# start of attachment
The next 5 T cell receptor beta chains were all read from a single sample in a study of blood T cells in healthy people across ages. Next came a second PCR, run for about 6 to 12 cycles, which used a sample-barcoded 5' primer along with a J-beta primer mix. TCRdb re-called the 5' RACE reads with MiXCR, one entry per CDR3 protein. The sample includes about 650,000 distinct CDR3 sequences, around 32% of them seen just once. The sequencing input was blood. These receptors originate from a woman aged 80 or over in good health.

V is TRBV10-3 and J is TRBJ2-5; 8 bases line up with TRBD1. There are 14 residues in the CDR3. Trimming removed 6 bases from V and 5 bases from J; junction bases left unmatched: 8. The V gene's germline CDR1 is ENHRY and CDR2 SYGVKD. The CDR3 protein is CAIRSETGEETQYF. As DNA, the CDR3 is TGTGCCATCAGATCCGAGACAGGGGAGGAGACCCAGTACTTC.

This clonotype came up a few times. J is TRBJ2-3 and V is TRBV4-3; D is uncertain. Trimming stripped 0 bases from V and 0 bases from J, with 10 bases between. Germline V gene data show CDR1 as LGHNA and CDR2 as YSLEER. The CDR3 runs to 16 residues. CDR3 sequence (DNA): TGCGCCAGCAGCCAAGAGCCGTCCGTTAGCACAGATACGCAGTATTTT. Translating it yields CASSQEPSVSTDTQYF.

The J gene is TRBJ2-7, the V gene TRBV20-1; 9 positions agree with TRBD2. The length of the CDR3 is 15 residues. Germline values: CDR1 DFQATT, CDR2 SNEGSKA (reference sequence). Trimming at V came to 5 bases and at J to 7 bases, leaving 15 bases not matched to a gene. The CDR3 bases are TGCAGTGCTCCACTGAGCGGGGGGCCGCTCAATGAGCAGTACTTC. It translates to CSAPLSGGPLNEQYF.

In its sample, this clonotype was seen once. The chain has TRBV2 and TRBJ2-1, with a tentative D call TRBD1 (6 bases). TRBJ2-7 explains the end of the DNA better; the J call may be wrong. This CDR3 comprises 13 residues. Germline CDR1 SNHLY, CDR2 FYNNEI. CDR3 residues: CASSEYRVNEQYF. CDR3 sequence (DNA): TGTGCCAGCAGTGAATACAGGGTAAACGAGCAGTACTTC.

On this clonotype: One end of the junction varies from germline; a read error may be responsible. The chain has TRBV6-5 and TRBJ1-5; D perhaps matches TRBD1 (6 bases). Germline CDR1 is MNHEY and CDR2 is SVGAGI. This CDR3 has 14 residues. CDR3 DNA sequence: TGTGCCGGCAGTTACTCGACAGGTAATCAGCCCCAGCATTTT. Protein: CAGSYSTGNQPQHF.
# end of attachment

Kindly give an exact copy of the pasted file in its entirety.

The next 5 T cell receptor beta chains were all read from a single sample in a study of blood T cells in healthy people across ages. Next came a second PCR, run for about 6 to 12 cycles, which used a sample-barcoded 5' primer along with a J-beta primer mix. TCRdb re-called the 5' RACE reads with MiXCR, one entry per CDR3 protein. The sample includes about 650,000 distinct CDR3 sequences, around 32% of them seen just once. The sequencing input was blood. These receptors originate from a woman aged 80 or over in good health.

V is TRBV10-3 and J is TRBJ2-5; 8 bases line up with TRBD1. There are 14 residues in the CDR3. Trimming removed 6 bases from V and 5 bases from J; junction bases left unmatched: 8. The V gene's germline CDR1 is ENHRY and CDR2 SYGVKD. The CDR3 protein is CAIRSETGEETQYF. As DNA, the CDR3 is TGTGCCATCAGATCCGAGACAGGGGAGGAGACCCAGTACTTC.

This clonotype came up a few times. J is TRBJ2-3 and V is TRBV4-3; D is uncertain. Trimming stripped 0 bases from V and 0 bases from J, with 10 bases between. Germline V gene data show CDR1 as LGHNA and CDR2 as YSLEER. The CDR3 runs to 16 residues. CDR3 sequence (DNA): TGCGCCAGCAGCCAAGAGCCGTCCGTTAGCACAGATACGCAGTATTTT. Translating it yields CASSQEPSVSTDTQYF.

The J gene is TRBJ2-7, the V gene TRBV20-1; 9 positions agree with TRBD2. The length of the CDR3 is 15 residues. Germline values: CDR1 DFQATT, CDR2 SNEGSKA (reference sequence). Trimming at V came to 5 bases and at J to 7 bases, leaving 15 bases not matched to a gene. The CDR3 bases are TGCAGTGCTCCACTGAGCGGGGGGCCGCTCAATGAGCAGTACTTC. It translates to CSAPLSGGPLNEQYF.

In its sample, this clonotype was seen once. The chain has TRBV2 and TRBJ2-1, with a tentative D call TRBD1 (6 bases). TRBJ2-7 explains the end of the DNA better; the J call may be wrong. This CDR3 comprises 13 residues. Germline CDR1 SNHLY, CDR2 FYNNEI. CDR3 residues: CASSEYRVNEQYF. CDR3 sequence (DNA): TGTGCCAGCAGTGAATACAGGGTAAACGAGCAGTACTTC.

On this clonotype: One end of the junction varies from germline; a read error may be responsible. The chain has TRBV6-5 and TRBJ1-5; D perhaps matches TRBD1 (6 bases). Germline CDR1 is MNHEY and CDR2 is SVGAGI. This CDR3 has 14 residues. CDR3 DNA sequence: TGTGCCGGCAGTTACTCGACAGGTAATCAGCCCCAGCATTTT. Protein: CAGSYSTGNQPQHF.